A Symbol of Courage: Salah el-Din Hassan
By Makarim Mohammed
Last year on International Day of People with Disabilities, UNAMID had spoken to a brave and enterprising blind student from Korma, North Darfur, Salah el-Din Abdurrahman Hassan, who shared his story about being born disabled in this conflict-torn region.
Despite being blind, Salah el-Din revealed how he, together with his family, fled his village and arrived at the Abu Shouk camp for displaced persons near El Fasher, North Darfur. Undeterred by his physical challenges, Salah el-Din joined the secondary school in the camp; these days he is enrolled for a Bachelors’ degree in Psychology at the El Fasher University.
This year, UNAMID decided to revisit this courageous man to find out how he is coping with the demands of a university education. Salah el-Din reveals that during his time in university, he focuses on his lessons with the aid of a special audio recorder given to him by the Sudanese Association for Care and Rehabilitation of the Disabled. The recorder enables him to revisit his lectures at a later time.
“Technology, such as this recorder, has really helped people like me, who have special needs, to fulfill their dreams,” he avers. Salah el-Din also says that his mobile phone and the social media applications available on it help him keep in touch with friends and relatives. He says he has memorized the phone’s keypad and developed a unique system of sharing information through it, adding that it his belief that, despite being blind, he is no different from others; he merely has to find novel ways to perform most common tasks.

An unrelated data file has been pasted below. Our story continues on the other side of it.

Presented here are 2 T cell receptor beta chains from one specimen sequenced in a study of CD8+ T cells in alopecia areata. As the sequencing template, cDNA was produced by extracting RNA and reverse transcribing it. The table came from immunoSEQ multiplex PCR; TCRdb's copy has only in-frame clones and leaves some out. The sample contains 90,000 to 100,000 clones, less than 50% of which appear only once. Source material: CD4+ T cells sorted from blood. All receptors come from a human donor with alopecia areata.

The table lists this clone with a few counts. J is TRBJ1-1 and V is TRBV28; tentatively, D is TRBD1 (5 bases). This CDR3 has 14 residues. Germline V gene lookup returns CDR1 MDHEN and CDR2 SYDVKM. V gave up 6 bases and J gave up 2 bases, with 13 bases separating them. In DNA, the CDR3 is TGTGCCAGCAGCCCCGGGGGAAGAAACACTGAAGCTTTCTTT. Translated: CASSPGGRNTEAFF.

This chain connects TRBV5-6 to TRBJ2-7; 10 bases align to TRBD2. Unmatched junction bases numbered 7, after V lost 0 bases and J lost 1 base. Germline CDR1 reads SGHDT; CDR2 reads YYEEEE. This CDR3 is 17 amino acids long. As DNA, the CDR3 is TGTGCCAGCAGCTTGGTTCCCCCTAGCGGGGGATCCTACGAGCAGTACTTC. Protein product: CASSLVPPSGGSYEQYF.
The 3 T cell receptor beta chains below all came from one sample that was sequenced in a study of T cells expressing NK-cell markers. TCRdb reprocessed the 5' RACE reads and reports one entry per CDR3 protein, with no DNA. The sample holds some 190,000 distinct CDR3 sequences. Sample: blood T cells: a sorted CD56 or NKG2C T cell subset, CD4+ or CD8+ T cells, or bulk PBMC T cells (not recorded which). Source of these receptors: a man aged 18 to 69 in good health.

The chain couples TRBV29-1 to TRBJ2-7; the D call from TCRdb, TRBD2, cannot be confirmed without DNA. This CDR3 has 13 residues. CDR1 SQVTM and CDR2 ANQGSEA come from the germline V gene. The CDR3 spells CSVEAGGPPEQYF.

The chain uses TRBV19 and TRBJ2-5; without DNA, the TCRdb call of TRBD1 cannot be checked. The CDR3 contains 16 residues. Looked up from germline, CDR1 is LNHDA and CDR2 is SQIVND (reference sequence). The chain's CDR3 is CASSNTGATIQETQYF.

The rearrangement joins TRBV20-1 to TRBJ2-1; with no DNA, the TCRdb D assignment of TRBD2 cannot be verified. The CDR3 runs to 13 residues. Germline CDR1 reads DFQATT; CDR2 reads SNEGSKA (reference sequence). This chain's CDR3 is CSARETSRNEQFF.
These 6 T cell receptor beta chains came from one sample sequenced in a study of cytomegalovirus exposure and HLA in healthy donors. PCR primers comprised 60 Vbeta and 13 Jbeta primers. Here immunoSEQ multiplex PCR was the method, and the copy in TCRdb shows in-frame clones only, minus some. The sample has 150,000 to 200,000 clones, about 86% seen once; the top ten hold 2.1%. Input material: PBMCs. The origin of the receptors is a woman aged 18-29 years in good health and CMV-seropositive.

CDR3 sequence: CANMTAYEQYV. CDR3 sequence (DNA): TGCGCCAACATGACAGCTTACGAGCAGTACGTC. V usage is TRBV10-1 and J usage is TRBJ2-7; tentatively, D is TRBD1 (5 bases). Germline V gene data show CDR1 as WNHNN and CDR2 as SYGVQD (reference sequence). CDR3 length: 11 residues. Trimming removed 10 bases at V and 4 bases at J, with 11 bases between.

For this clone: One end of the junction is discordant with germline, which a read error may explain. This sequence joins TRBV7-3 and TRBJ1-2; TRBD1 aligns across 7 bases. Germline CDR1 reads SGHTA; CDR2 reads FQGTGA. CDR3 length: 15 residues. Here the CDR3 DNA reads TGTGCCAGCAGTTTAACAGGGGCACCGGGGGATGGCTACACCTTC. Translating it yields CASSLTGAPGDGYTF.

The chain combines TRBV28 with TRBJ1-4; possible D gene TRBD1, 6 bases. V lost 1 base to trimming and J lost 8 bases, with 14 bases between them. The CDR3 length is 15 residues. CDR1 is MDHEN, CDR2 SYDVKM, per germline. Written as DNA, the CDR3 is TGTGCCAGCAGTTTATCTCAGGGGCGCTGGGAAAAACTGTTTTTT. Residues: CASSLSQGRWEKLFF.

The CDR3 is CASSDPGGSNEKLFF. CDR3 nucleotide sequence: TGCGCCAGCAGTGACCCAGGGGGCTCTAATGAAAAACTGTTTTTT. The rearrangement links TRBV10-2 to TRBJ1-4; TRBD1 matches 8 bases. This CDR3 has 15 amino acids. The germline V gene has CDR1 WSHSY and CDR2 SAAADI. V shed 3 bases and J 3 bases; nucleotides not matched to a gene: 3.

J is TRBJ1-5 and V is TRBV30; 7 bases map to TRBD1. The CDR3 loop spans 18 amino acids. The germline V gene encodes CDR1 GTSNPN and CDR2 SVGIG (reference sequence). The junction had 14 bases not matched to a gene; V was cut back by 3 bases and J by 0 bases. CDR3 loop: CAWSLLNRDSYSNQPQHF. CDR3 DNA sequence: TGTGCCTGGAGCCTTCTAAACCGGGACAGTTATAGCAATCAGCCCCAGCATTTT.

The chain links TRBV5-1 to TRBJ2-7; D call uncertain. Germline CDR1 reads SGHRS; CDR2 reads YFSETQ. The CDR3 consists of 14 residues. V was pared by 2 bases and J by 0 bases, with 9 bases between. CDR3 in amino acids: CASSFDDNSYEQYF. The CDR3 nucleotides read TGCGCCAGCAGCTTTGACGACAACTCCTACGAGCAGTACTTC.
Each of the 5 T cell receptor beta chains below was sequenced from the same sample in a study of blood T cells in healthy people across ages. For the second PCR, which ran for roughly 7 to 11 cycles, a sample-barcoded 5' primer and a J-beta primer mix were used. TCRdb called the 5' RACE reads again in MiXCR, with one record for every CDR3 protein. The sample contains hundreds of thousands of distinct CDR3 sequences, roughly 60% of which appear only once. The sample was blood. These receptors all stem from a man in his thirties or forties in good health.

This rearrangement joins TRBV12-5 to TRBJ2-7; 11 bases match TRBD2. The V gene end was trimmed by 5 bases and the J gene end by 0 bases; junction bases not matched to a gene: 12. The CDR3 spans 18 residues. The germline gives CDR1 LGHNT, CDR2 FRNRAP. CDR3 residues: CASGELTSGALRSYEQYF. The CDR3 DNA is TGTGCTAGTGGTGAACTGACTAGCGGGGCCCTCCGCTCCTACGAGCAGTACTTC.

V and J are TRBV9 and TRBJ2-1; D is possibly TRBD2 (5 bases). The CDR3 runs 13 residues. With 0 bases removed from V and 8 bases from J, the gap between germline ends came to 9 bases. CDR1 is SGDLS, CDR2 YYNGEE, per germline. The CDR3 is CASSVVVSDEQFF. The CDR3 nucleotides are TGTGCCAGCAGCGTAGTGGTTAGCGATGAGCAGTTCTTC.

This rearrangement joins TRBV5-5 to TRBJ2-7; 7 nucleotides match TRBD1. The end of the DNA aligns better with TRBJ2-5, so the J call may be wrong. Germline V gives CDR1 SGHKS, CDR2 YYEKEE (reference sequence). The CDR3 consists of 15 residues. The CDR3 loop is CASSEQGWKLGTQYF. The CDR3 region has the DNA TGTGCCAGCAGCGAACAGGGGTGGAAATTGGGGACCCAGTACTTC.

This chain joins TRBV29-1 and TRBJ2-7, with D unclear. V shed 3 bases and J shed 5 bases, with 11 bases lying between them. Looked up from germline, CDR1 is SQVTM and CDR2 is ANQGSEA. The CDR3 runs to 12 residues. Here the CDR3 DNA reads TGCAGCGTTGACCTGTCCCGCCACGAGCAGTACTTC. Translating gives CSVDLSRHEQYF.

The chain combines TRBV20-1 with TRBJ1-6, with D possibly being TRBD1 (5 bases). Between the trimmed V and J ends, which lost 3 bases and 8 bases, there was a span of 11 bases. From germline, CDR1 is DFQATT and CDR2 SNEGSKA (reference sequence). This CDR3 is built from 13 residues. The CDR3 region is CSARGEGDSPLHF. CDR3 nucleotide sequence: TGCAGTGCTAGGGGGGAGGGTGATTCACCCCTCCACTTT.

Popular among his friends, fellow students, teachers and community, this ambitious young man is also a talented musician and songwriter. Additionally, he is the Cultural and Media Secretary of the Abu Shouk Youth Union as well as Secretary of the Sudanese Association for the Care and Rehabilitation of the Disabled, the organization which, according to him, “gave all the moral, psychological and social support I need in my life.”
Each year, on 3 December, the United Nations observes the International Day of People with Disabilities to highlight the issues they face and recognize their contributions in a world in which they are not only marginalized and disenfranchised, but also challenged by ignorance and discrimination. Salah el-Din’s story perhaps, is a near perfect illustration of this year’s theme, “Sustainable development: the promise of technology.”